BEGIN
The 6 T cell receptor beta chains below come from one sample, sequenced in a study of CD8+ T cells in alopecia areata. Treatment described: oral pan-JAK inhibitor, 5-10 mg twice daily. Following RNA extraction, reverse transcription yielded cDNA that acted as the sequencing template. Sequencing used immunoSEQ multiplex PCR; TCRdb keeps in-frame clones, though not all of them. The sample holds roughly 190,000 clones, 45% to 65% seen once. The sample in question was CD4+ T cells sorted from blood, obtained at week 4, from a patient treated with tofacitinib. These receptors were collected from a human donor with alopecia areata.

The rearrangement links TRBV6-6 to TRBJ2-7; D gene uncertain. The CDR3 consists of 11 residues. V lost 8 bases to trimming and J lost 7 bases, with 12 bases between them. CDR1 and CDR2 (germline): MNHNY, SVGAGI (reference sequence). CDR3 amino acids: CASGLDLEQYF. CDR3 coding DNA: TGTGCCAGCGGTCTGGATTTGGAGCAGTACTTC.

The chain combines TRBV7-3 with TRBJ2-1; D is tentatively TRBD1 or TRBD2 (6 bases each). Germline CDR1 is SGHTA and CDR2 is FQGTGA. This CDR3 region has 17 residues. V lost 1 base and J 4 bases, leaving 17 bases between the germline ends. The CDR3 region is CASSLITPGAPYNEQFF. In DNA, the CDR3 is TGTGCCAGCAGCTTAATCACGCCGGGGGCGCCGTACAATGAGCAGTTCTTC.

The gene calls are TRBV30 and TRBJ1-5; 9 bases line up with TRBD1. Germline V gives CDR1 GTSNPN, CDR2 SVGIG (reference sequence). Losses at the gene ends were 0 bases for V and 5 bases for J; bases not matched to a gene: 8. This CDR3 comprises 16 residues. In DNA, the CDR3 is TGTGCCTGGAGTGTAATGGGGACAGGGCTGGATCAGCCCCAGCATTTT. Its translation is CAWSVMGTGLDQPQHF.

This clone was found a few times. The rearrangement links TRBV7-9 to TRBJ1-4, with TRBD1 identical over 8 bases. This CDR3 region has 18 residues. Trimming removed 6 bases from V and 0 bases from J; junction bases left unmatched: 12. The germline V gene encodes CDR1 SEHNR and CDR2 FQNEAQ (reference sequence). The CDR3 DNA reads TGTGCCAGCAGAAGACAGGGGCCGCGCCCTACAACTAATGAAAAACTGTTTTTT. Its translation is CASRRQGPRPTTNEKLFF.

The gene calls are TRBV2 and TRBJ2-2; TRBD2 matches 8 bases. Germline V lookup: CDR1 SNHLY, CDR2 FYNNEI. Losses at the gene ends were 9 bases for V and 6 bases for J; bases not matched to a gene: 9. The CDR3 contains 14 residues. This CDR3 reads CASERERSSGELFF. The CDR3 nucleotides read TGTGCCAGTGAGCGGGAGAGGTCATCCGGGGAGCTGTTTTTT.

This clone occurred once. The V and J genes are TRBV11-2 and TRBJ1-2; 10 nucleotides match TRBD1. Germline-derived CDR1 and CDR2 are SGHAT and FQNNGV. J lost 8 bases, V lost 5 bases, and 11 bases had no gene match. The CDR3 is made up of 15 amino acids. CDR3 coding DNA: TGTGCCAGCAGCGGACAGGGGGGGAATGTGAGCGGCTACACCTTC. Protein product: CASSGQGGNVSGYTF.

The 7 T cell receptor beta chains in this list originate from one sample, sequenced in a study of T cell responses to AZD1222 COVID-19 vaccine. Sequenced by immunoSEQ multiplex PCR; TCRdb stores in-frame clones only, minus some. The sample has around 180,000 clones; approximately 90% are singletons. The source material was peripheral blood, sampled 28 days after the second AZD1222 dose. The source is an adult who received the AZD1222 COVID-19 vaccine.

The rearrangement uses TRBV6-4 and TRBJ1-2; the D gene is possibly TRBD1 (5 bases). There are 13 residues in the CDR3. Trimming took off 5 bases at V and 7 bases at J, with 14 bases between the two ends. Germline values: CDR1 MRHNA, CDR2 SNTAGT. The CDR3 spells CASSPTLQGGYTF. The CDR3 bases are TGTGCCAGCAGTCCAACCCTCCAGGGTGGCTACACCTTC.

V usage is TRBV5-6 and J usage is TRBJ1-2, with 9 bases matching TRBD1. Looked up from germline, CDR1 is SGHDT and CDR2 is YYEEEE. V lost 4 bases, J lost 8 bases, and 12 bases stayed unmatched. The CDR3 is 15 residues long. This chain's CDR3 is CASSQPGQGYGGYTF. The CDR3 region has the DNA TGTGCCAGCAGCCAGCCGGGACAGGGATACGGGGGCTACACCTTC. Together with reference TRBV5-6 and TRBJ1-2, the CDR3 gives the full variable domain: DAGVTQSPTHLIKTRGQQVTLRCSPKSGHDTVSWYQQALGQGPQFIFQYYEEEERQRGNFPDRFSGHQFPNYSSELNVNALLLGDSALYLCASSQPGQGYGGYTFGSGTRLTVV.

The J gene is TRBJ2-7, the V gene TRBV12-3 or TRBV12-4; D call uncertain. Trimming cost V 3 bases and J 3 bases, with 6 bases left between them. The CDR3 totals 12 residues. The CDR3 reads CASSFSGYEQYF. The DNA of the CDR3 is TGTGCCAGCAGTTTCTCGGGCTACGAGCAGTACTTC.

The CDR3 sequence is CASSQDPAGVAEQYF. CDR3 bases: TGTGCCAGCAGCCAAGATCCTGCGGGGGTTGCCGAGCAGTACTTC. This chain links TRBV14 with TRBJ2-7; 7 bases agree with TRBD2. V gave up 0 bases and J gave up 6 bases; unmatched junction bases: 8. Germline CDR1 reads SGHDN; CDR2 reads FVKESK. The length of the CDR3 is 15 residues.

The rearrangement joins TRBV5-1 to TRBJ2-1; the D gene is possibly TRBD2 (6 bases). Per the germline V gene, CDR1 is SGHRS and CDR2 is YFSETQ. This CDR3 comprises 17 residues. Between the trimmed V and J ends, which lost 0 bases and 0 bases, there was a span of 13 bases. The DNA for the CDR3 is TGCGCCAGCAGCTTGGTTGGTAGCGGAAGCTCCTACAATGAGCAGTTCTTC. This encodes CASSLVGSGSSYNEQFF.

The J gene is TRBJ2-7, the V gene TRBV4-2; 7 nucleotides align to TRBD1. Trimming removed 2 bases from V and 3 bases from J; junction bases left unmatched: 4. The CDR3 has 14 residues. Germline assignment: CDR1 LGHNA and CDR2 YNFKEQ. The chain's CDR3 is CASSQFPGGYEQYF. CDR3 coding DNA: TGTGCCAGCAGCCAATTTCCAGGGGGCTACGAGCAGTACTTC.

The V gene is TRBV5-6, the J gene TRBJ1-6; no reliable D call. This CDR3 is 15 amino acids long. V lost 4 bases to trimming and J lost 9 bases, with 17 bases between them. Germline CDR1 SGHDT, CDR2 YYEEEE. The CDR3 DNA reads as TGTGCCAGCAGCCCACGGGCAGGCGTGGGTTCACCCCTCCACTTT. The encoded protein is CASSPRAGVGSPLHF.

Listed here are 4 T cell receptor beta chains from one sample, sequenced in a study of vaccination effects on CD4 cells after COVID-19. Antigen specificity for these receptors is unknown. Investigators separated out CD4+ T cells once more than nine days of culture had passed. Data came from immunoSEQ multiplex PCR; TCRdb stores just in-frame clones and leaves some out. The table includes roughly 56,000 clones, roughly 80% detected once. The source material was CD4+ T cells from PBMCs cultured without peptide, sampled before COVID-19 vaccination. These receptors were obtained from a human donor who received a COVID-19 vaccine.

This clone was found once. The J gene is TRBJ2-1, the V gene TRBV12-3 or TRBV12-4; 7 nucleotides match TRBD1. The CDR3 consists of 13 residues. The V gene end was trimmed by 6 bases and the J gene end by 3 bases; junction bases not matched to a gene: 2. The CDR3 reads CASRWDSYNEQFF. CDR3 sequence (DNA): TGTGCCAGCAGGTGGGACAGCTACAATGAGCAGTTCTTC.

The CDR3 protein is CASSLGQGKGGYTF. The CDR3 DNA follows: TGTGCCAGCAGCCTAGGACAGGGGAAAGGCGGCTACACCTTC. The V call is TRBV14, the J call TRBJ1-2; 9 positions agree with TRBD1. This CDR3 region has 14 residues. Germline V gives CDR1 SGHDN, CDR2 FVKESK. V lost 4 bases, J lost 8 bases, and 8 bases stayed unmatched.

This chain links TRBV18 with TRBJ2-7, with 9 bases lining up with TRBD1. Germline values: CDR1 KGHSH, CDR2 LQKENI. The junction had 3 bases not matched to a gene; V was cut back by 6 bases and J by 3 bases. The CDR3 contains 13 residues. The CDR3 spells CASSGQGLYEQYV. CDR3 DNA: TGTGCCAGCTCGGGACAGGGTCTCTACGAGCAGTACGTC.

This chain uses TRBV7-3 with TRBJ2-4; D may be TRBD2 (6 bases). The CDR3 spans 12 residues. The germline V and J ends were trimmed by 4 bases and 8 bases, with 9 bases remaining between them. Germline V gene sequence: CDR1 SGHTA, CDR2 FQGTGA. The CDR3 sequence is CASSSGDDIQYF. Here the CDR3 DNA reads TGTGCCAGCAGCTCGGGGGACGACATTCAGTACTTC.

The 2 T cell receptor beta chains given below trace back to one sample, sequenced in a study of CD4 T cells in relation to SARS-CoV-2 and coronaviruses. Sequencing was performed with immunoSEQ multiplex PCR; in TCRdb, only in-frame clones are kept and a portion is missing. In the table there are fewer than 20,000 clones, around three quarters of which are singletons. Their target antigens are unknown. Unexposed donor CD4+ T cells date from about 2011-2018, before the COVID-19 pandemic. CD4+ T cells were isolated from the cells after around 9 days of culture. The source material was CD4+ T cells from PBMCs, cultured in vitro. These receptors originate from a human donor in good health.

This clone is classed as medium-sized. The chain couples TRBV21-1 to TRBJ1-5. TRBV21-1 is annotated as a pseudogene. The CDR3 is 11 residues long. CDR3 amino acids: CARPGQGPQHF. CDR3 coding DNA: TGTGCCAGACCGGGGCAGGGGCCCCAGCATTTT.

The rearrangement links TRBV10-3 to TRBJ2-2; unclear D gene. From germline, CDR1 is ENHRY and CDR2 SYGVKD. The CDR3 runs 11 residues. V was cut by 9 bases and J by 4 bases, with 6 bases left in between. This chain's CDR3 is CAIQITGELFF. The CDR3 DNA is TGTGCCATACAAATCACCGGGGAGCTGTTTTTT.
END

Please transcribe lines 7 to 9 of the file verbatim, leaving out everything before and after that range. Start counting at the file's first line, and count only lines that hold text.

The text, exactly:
This clone occurred once. The V and J genes are TRBV11-2 and TRBJ1-2; 10 nucleotides match TRBD1. Germline-derived CDR1 and CDR2 are SGHAT and FQNNGV. J lost 8 bases, V lost 5 bases, and 11 bases had no gene match. The CDR3 is made up of 15 amino acids. CDR3 coding DNA: TGTGCCAGCAGCGGACAGGGGGGGAATGTGAGCGGCTACACCTTC. Protein product: CASSGQGGNVSGYTF.

The 7 T cell receptor beta chains in this list originate from one sample, sequenced in a study of T cell responses to AZD1222 COVID-19 vaccine. Sequenced by immunoSEQ multiplex PCR; TCRdb stores in-frame clones only, minus some. The sample has around 180,000 clones; approximately 90% are singletons. The source material was peripheral blood, sampled 28 days after the second AZD1222 dose. The source is an adult who received the AZD1222 COVID-19 vaccine.

The rearrangement uses TRBV6-4 and TRBJ1-2; the D gene is possibly TRBD1 (5 bases). There are 13 residues in the CDR3. Trimming took off 5 bases at V and 7 bases at J, with 14 bases between the two ends. Germline values: CDR1 MRHNA, CDR2 SNTAGT. The CDR3 spells CASSPTLQGGYTF. The CDR3 bases are TGTGCCAGCAGTCCAACCCTCCAGGGTGGCTACACCTTC.